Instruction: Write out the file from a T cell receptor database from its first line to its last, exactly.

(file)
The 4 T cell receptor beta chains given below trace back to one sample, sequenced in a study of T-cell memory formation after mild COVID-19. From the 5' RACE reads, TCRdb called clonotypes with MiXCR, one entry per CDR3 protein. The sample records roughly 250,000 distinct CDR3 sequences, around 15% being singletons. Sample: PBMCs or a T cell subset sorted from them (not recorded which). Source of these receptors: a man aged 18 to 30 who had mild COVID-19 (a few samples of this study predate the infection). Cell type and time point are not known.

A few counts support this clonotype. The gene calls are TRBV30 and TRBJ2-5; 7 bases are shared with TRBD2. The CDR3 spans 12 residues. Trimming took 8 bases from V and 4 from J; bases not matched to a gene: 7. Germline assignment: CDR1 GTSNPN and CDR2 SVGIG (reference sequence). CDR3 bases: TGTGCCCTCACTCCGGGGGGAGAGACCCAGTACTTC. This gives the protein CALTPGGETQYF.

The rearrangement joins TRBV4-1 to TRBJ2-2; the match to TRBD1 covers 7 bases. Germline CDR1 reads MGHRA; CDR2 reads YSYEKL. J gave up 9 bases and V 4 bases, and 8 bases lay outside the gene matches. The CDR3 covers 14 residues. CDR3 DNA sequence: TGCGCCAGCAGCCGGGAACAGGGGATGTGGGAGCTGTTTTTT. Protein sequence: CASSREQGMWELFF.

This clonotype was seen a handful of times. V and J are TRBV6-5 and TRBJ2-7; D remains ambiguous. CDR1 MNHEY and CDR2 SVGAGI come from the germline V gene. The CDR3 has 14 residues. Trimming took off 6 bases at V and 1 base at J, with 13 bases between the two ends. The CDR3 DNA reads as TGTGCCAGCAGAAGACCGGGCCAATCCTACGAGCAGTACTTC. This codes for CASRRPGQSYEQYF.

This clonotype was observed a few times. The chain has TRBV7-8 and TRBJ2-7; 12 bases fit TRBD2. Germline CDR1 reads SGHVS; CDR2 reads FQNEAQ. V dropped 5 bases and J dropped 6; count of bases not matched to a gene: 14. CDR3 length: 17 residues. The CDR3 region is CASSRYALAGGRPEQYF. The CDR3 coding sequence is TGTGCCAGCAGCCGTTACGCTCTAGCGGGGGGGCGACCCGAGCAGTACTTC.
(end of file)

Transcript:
The 4 T cell receptor beta chains given below trace back to one sample, sequenced in a study of T-cell memory formation after mild COVID-19. From the 5' RACE reads, TCRdb called clonotypes with MiXCR, one entry per CDR3 protein. The sample records roughly 250,000 distinct CDR3 sequences, around 15% being singletons. Sample: PBMCs or a T cell subset sorted from them (not recorded which). Source of these receptors: a man aged 18 to 30 who had mild COVID-19 (a few samples of this study predate the infection). Cell type and time point are not known.

A few counts support this clonotype. The gene calls are TRBV30 and TRBJ2-5; 7 bases are shared with TRBD2. The CDR3 spans 12 residues. Trimming took 8 bases from V and 4 from J; bases not matched to a gene: 7. Germline assignment: CDR1 GTSNPN and CDR2 SVGIG (reference sequence). CDR3 bases: TGTGCCCTCACTCCGGGGGGAGAGACCCAGTACTTC. This gives the protein CALTPGGETQYF.

The rearrangement joins TRBV4-1 to TRBJ2-2; the match to TRBD1 covers 7 bases. Germline CDR1 reads MGHRA; CDR2 reads YSYEKL. J gave up 9 bases and V 4 bases, and 8 bases lay outside the gene matches. The CDR3 covers 14 residues. CDR3 DNA sequence: TGCGCCAGCAGCCGGGAACAGGGGATGTGGGAGCTGTTTTTT. Protein sequence: CASSREQGMWELFF.

This clonotype was seen a handful of times. V and J are TRBV6-5 and TRBJ2-7; D remains ambiguous. CDR1 MNHEY and CDR2 SVGAGI come from the germline V gene. The CDR3 has 14 residues. Trimming took off 6 bases at V and 1 base at J, with 13 bases between the two ends. The CDR3 DNA reads as TGTGCCAGCAGAAGACCGGGCCAATCCTACGAGCAGTACTTC. This codes for CASRRPGQSYEQYF.

This clonotype was observed a few times. The chain has TRBV7-8 and TRBJ2-7; 12 bases fit TRBD2. Germline CDR1 reads SGHVS; CDR2 reads FQNEAQ. V dropped 5 bases and J dropped 6; count of bases not matched to a gene: 14. CDR3 length: 17 residues. The CDR3 region is CASSRYALAGGRPEQYF. The CDR3 coding sequence is TGTGCCAGCAGCCGTTACGCTCTAGCGGGGGGGCGACCCGAGCAGTACTTC.